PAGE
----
Fissile: Private_Citizen: Dinki: Simple solution- pull the DOT money from every project in all the Red states. They don't need that Federal government interfering in their lives anyway.

Well, it would be fair - after all, most Red states also have the largest number of people who pay no Federal Income tax (you know, Mitt's 47%):
[img.fark.net image 525x387]

Not surprisingly most red states also have the highest percentage of people living in impoverished areas.

[www.slate.com image 590x442]

Yanno, there's something about these maps that look familiar.  Oh yeah, right.

[www.scvmccsa.org image 600x465]


 33.media.tumblr.com 31.media.tumblr.com
 
2014-07-04 01:04:40 PM  

Pumpernickel bread: With true unemployment as high as it is and our infrastructure crumbling like it is, I have never understood why we never implemented an FDR like public works program.  Spur the economy at the consumer level and improve infrastructure at the same time.  Having the fed buy bonds in order to keep treasury yields artificially low isn't the only tool available to them, but its the easiest and apparently the only one they want to use.  I guess they have bigger concerns, like ensuring the conversion of the United States into Northern Mexico goes smoothly.


Couple of problems with your idea.  First, government spending to stimulate the economy is Keynesian.  None of the politicians who subscribed to his theories over the last 75 years bothered to read the chapter where it said that during the good times, government actually needs to pay off the debt.  We're already n pretty dangerous territory, debt-wise.

Second, FDR got away with murder, relatively speaking.  Subsequent to the passage of The Great Society, court rulings have come down that it is somehow un-Constitutional (not to mention it's mean and hurts their self-esteem) to expect welfare recipients to actually do anything for the benefits they receive.  So, if you have a choice between doing a hot, dirty job fixing potholes or getting the same amount of money sitting on your arse watching TV, what are you going to do?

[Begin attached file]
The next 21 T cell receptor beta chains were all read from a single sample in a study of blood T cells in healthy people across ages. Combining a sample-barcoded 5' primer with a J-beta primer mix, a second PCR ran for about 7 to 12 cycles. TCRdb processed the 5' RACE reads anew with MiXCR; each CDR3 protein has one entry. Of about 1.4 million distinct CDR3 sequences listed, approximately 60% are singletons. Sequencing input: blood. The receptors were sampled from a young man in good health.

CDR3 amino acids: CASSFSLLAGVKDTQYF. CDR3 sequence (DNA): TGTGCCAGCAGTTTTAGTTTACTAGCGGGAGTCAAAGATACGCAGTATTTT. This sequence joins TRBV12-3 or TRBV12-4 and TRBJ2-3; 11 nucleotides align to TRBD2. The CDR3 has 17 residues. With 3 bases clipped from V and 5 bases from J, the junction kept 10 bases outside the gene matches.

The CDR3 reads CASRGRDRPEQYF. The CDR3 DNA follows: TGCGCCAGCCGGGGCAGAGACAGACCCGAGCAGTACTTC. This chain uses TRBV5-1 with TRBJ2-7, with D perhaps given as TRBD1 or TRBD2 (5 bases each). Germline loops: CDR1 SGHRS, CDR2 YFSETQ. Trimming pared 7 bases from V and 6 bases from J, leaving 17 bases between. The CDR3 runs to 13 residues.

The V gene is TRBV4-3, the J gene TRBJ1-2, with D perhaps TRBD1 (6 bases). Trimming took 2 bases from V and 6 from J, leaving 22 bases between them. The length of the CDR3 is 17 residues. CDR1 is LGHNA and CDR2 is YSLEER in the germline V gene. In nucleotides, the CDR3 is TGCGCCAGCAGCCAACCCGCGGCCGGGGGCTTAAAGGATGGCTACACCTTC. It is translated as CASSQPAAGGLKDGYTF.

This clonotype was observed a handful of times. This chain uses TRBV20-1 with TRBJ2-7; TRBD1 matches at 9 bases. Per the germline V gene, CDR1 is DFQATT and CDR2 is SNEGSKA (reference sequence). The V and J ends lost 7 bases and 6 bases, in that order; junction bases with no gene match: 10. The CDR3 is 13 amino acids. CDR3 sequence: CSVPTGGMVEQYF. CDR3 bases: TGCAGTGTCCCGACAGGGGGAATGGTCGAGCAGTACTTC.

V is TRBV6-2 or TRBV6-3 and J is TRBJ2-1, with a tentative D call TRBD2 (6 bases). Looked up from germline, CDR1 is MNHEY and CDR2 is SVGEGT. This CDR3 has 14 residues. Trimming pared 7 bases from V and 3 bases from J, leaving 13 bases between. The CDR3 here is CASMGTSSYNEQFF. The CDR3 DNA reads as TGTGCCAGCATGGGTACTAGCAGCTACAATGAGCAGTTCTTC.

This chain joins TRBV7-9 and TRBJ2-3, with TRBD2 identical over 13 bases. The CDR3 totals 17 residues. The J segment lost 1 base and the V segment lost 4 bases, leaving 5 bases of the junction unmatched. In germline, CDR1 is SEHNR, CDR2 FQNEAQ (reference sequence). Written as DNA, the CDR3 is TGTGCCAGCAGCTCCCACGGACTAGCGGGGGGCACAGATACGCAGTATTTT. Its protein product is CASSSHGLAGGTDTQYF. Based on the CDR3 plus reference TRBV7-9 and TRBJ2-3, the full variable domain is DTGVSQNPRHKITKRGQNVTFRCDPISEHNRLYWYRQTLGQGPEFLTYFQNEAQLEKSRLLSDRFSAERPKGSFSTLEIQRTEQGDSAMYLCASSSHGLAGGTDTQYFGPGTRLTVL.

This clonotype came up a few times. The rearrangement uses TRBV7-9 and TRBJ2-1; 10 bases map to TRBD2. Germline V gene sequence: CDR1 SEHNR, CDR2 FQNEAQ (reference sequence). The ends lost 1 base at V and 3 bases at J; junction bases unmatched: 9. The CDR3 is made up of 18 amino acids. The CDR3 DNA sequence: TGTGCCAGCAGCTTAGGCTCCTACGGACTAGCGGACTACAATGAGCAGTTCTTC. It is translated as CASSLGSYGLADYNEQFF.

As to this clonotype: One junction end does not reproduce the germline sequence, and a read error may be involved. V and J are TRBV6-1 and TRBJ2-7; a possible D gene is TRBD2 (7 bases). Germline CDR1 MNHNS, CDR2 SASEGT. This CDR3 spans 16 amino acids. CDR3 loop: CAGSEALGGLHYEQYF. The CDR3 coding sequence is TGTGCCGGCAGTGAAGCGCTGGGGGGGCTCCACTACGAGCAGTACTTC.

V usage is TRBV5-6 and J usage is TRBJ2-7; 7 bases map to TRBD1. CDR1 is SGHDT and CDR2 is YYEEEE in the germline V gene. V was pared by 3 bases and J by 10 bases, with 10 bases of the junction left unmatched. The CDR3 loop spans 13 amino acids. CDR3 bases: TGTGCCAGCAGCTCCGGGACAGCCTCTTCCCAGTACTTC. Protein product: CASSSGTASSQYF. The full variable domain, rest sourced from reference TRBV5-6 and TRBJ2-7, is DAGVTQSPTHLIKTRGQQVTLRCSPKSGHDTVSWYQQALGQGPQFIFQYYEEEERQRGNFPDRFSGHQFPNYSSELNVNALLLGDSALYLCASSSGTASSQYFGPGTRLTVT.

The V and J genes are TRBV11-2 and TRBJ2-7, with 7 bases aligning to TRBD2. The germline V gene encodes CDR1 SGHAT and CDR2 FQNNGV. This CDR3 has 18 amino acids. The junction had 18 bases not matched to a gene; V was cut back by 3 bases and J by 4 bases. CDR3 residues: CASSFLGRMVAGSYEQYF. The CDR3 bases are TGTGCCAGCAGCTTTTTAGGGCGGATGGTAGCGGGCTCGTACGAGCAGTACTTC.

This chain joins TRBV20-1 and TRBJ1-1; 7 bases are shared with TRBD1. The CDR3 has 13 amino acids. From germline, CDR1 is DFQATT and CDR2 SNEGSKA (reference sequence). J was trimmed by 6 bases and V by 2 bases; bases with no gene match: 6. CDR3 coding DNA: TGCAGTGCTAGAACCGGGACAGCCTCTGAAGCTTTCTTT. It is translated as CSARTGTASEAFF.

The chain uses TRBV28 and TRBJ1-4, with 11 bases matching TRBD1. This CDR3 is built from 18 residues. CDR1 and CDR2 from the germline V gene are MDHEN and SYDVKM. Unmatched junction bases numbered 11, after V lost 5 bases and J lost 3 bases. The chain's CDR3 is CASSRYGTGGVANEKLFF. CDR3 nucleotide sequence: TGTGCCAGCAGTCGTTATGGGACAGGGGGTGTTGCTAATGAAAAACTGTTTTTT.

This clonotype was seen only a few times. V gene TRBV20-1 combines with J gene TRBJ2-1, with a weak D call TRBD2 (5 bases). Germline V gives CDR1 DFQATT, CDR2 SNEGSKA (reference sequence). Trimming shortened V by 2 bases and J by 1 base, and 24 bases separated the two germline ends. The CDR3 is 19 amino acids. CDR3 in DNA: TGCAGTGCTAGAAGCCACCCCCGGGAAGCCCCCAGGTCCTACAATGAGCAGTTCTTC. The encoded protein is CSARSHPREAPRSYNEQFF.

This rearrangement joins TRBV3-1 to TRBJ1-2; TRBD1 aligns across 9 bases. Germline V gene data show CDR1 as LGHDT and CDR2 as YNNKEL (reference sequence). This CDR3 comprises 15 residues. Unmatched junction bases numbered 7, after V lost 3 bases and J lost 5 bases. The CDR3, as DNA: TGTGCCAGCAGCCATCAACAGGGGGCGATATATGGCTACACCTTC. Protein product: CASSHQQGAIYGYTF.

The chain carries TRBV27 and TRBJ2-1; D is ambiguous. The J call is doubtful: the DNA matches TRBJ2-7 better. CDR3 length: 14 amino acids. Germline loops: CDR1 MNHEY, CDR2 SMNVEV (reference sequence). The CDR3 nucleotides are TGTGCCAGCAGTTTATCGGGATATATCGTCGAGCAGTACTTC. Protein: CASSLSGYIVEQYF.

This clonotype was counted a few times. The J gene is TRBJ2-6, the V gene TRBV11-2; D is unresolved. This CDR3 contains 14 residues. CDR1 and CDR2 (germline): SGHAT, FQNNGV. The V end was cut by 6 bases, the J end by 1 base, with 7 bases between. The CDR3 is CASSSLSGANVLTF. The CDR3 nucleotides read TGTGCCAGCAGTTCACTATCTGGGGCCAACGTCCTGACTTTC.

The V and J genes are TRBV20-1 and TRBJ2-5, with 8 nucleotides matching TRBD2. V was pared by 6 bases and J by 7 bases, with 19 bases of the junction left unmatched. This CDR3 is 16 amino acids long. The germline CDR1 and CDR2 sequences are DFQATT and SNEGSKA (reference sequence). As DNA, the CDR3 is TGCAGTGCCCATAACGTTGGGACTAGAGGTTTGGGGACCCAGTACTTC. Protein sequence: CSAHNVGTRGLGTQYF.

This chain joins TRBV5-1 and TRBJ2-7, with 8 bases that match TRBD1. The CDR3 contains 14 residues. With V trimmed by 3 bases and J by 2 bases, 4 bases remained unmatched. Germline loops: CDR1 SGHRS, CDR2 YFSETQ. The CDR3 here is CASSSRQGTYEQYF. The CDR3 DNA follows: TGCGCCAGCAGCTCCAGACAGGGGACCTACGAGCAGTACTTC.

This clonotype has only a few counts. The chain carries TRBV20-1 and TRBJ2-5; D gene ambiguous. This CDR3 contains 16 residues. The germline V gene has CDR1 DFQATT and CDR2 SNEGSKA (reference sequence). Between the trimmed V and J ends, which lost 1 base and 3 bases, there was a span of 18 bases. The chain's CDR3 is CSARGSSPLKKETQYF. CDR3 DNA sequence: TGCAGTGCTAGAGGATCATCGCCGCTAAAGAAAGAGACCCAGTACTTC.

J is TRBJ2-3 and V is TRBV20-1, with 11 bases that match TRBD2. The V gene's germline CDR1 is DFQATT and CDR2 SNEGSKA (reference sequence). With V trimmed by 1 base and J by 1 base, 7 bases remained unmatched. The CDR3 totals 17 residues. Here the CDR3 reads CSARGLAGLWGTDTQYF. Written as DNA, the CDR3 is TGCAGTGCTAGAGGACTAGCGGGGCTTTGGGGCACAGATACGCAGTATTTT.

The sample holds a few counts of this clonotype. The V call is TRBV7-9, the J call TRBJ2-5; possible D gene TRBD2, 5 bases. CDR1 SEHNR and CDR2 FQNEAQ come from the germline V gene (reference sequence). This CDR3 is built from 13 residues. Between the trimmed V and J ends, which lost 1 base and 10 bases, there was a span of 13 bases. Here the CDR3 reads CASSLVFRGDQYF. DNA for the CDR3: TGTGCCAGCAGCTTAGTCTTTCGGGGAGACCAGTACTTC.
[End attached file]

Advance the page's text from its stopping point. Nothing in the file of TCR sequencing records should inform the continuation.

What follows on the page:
The Fed's bond purchases don't show up on the national debt.  Even though it's a government sponsored entity, it operates as a private corporation and its debts are its own.  Until it defaults and the government needs to bail it out, a la Fannie Mae. But that won't happen until at least the next Congressional term, if not the next Presidential.  So it's fine now.

We could authorize the Keystone Pipeline.  That wold create lots of jobs, reduce our dependance of foreign energy, make Canada happy (we ought to be nice to any country that's trying to be nice to us), fractionally lower the cost of energy which would be a real bonus to middle and lower income folks.  Who could then afford to buy more gas.  Which would put more money into the Highway Trust Fund.
 
2014-07-04 01:08:03 PM  
I seem to remember that the american tax on petrol is a fixed amount per gallon. Change the tax to a percentage, and you are more or less garantied a rising amount as petrol gets more expensive over time.

If you increase the tax enough, people start driving less and buy smaller cars. You get less trafic, which means less road maintenance expences.

Yes, I know this is unfair to poor people living a 100 miles from the nearest shop or workplace, and Wall Mart may have to increase their prices 0.1%. However the trick is to increase the tax gradually so that everybody have time to ajust.
 
2014-07-04 01:08:08 PM  

Mr. Right: Also, I drive a diesel because of the stuff I need to haul around for the farm. We pay 6 cents a gallon more in Highway Trust Fund taxes than gas users. My suggestion would be to let all you slackers catch up to diesel users who are paying our fair share.


Doesn't diesel afford more effeciency, mpg-wise? I would be interested to see how (miles driven/tax paid) works outs when comparing the two -- a fairer comparison, wouldn't you say?
 
2014-07-04 01:09:27 PM  

FourDirections: Look, it was only a matter of time before Road Warrior became reality, this just bumped it forward by a few years. I recommend a very fast motorcycle, armbands that shoot tiny arrows, and assless chaps.


i.imgur.com
 
2014-07-04 01:11:20 PM  
We could just cut the funding for Sesame Street and we're back online, no problem.